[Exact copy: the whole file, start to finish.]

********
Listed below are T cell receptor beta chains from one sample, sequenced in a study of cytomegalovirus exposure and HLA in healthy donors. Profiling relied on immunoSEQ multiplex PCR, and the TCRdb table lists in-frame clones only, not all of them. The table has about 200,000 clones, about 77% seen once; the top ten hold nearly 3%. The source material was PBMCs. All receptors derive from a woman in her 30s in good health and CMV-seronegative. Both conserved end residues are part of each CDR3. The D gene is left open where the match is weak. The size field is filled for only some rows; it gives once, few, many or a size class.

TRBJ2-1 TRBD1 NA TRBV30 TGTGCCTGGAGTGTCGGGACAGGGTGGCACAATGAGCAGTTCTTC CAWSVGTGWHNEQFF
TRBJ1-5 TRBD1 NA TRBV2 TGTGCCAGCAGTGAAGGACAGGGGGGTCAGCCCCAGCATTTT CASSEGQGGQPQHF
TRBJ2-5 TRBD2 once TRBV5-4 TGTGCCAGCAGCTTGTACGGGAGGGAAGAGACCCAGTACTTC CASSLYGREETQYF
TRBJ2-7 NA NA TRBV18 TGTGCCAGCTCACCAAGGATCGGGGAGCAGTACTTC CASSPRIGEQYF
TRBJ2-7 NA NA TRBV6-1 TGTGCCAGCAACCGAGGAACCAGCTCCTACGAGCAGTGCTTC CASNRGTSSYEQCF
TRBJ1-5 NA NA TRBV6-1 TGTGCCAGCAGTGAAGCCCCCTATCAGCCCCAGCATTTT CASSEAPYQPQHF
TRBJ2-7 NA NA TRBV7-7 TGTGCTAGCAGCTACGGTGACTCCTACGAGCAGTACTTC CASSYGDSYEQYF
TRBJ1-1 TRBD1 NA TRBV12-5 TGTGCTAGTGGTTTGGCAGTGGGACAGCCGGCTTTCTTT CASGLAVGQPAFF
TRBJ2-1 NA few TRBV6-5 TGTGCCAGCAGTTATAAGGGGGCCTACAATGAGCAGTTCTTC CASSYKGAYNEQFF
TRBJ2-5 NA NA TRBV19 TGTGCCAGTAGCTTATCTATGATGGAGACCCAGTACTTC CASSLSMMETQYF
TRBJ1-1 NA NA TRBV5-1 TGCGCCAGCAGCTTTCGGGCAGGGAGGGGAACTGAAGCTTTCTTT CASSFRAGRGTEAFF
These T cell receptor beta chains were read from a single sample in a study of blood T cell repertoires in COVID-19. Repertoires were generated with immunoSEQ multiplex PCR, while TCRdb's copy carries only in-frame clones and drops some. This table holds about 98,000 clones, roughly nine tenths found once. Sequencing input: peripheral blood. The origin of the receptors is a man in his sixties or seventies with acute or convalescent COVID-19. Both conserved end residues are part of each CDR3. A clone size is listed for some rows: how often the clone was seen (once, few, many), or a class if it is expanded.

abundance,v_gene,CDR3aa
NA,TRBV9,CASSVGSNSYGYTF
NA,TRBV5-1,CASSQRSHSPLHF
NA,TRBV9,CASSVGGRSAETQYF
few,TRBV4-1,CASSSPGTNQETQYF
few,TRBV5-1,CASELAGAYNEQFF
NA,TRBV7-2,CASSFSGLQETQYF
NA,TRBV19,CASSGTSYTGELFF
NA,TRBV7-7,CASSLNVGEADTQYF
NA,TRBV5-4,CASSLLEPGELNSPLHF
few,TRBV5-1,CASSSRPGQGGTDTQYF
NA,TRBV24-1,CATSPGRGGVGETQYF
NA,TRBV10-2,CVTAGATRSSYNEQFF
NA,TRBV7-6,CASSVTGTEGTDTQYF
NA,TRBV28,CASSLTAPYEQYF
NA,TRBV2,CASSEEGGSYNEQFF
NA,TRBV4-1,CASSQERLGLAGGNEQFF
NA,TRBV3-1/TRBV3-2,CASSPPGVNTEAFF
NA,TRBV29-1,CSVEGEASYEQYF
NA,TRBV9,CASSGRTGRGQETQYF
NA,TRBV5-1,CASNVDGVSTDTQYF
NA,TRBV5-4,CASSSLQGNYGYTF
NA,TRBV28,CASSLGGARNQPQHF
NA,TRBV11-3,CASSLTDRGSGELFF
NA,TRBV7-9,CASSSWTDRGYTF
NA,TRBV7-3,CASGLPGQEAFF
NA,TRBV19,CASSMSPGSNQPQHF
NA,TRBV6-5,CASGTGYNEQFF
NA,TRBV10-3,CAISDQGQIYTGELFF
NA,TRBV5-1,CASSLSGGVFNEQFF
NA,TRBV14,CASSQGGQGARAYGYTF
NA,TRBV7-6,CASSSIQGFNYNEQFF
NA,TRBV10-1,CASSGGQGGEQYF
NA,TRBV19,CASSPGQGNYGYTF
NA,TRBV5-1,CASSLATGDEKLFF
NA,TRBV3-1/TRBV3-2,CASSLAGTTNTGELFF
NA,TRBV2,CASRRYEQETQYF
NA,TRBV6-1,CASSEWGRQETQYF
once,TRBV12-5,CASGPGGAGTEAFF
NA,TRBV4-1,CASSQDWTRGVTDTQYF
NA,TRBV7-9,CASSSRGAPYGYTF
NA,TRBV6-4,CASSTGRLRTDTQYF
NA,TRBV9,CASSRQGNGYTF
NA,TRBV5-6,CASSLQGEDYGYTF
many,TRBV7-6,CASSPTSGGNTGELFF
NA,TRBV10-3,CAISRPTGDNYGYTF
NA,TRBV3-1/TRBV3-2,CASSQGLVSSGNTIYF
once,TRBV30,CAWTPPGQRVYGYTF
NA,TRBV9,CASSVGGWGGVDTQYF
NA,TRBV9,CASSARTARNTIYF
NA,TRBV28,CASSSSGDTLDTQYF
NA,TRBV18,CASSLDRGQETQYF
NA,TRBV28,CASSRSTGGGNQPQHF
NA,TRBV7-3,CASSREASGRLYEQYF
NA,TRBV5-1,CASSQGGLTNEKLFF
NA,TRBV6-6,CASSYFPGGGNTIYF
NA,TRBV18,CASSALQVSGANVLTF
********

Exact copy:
Listed below are T cell receptor beta chains from one sample, sequenced in a study of cytomegalovirus exposure and HLA in healthy donors. Profiling relied on immunoSEQ multiplex PCR, and the TCRdb table lists in-frame clones only, not all of them. The table has about 200,000 clones, about 77% seen once; the top ten hold nearly 3%. The source material was PBMCs. All receptors derive from a woman in her 30s in good health and CMV-seronegative. Both conserved end residues are part of each CDR3. The D gene is left open where the match is weak. The size field is filled for only some rows; it gives once, few, many or a size class.

TRBJ2-1 TRBD1 NA TRBV30 TGTGCCTGGAGTGTCGGGACAGGGTGGCACAATGAGCAGTTCTTC CAWSVGTGWHNEQFF
TRBJ1-5 TRBD1 NA TRBV2 TGTGCCAGCAGTGAAGGACAGGGGGGTCAGCCCCAGCATTTT CASSEGQGGQPQHF
TRBJ2-5 TRBD2 once TRBV5-4 TGTGCCAGCAGCTTGTACGGGAGGGAAGAGACCCAGTACTTC CASSLYGREETQYF
TRBJ2-7 NA NA TRBV18 TGTGCCAGCTCACCAAGGATCGGGGAGCAGTACTTC CASSPRIGEQYF
TRBJ2-7 NA NA TRBV6-1 TGTGCCAGCAACCGAGGAACCAGCTCCTACGAGCAGTGCTTC CASNRGTSSYEQCF
TRBJ1-5 NA NA TRBV6-1 TGTGCCAGCAGTGAAGCCCCCTATCAGCCCCAGCATTTT CASSEAPYQPQHF
TRBJ2-7 NA NA TRBV7-7 TGTGCTAGCAGCTACGGTGACTCCTACGAGCAGTACTTC CASSYGDSYEQYF
TRBJ1-1 TRBD1 NA TRBV12-5 TGTGCTAGTGGTTTGGCAGTGGGACAGCCGGCTTTCTTT CASGLAVGQPAFF
TRBJ2-1 NA few TRBV6-5 TGTGCCAGCAGTTATAAGGGGGCCTACAATGAGCAGTTCTTC CASSYKGAYNEQFF
TRBJ2-5 NA NA TRBV19 TGTGCCAGTAGCTTATCTATGATGGAGACCCAGTACTTC CASSLSMMETQYF
TRBJ1-1 NA NA TRBV5-1 TGCGCCAGCAGCTTTCGGGCAGGGAGGGGAACTGAAGCTTTCTTT CASSFRAGRGTEAFF
These T cell receptor beta chains were read from a single sample in a study of blood T cell repertoires in COVID-19. Repertoires were generated with immunoSEQ multiplex PCR, while TCRdb's copy carries only in-frame clones and drops some. This table holds about 98,000 clones, roughly nine tenths found once. Sequencing input: peripheral blood. The origin of the receptors is a man in his sixties or seventies with acute or convalescent COVID-19. Both conserved end residues are part of each CDR3. A clone size is listed for some rows: how often the clone was seen (once, few, many), or a class if it is expanded.

abundance,v_gene,CDR3aa
NA,TRBV9,CASSVGSNSYGYTF
NA,TRBV5-1,CASSQRSHSPLHF
NA,TRBV9,CASSVGGRSAETQYF
few,TRBV4-1,CASSSPGTNQETQYF
few,TRBV5-1,CASELAGAYNEQFF
NA,TRBV7-2,CASSFSGLQETQYF
NA,TRBV19,CASSGTSYTGELFF
NA,TRBV7-7,CASSLNVGEADTQYF
NA,TRBV5-4,CASSLLEPGELNSPLHF
few,TRBV5-1,CASSSRPGQGGTDTQYF
NA,TRBV24-1,CATSPGRGGVGETQYF
NA,TRBV10-2,CVTAGATRSSYNEQFF
NA,TRBV7-6,CASSVTGTEGTDTQYF
NA,TRBV28,CASSLTAPYEQYF
NA,TRBV2,CASSEEGGSYNEQFF
NA,TRBV4-1,CASSQERLGLAGGNEQFF
NA,TRBV3-1/TRBV3-2,CASSPPGVNTEAFF
NA,TRBV29-1,CSVEGEASYEQYF
NA,TRBV9,CASSGRTGRGQETQYF
NA,TRBV5-1,CASNVDGVSTDTQYF
NA,TRBV5-4,CASSSLQGNYGYTF
NA,TRBV28,CASSLGGARNQPQHF
NA,TRBV11-3,CASSLTDRGSGELFF
NA,TRBV7-9,CASSSWTDRGYTF
NA,TRBV7-3,CASGLPGQEAFF
NA,TRBV19,CASSMSPGSNQPQHF
NA,TRBV6-5,CASGTGYNEQFF
NA,TRBV10-3,CAISDQGQIYTGELFF
NA,TRBV5-1,CASSLSGGVFNEQFF
NA,TRBV14,CASSQGGQGARAYGYTF
NA,TRBV7-6,CASSSIQGFNYNEQFF
NA,TRBV10-1,CASSGGQGGEQYF
NA,TRBV19,CASSPGQGNYGYTF
NA,TRBV5-1,CASSLATGDEKLFF
NA,TRBV3-1/TRBV3-2,CASSLAGTTNTGELFF
NA,TRBV2,CASRRYEQETQYF
NA,TRBV6-1,CASSEWGRQETQYF
once,TRBV12-5,CASGPGGAGTEAFF
NA,TRBV4-1,CASSQDWTRGVTDTQYF
NA,TRBV7-9,CASSSRGAPYGYTF
NA,TRBV6-4,CASSTGRLRTDTQYF
NA,TRBV9,CASSRQGNGYTF
NA,TRBV5-6,CASSLQGEDYGYTF
many,TRBV7-6,CASSPTSGGNTGELFF
NA,TRBV10-3,CAISRPTGDNYGYTF
NA,TRBV3-1/TRBV3-2,CASSQGLVSSGNTIYF
once,TRBV30,CAWTPPGQRVYGYTF
NA,TRBV9,CASSVGGWGGVDTQYF
NA,TRBV9,CASSARTARNTIYF
NA,TRBV28,CASSSSGDTLDTQYF
NA,TRBV18,CASSLDRGQETQYF
NA,TRBV28,CASSRSTGGGNQPQHF
NA,TRBV7-3,CASSREASGRLYEQYF
NA,TRBV5-1,CASSQGGLTNEKLFF
NA,TRBV6-6,CASSYFPGGGNTIYF
NA,TRBV18,CASSALQVSGANVLTF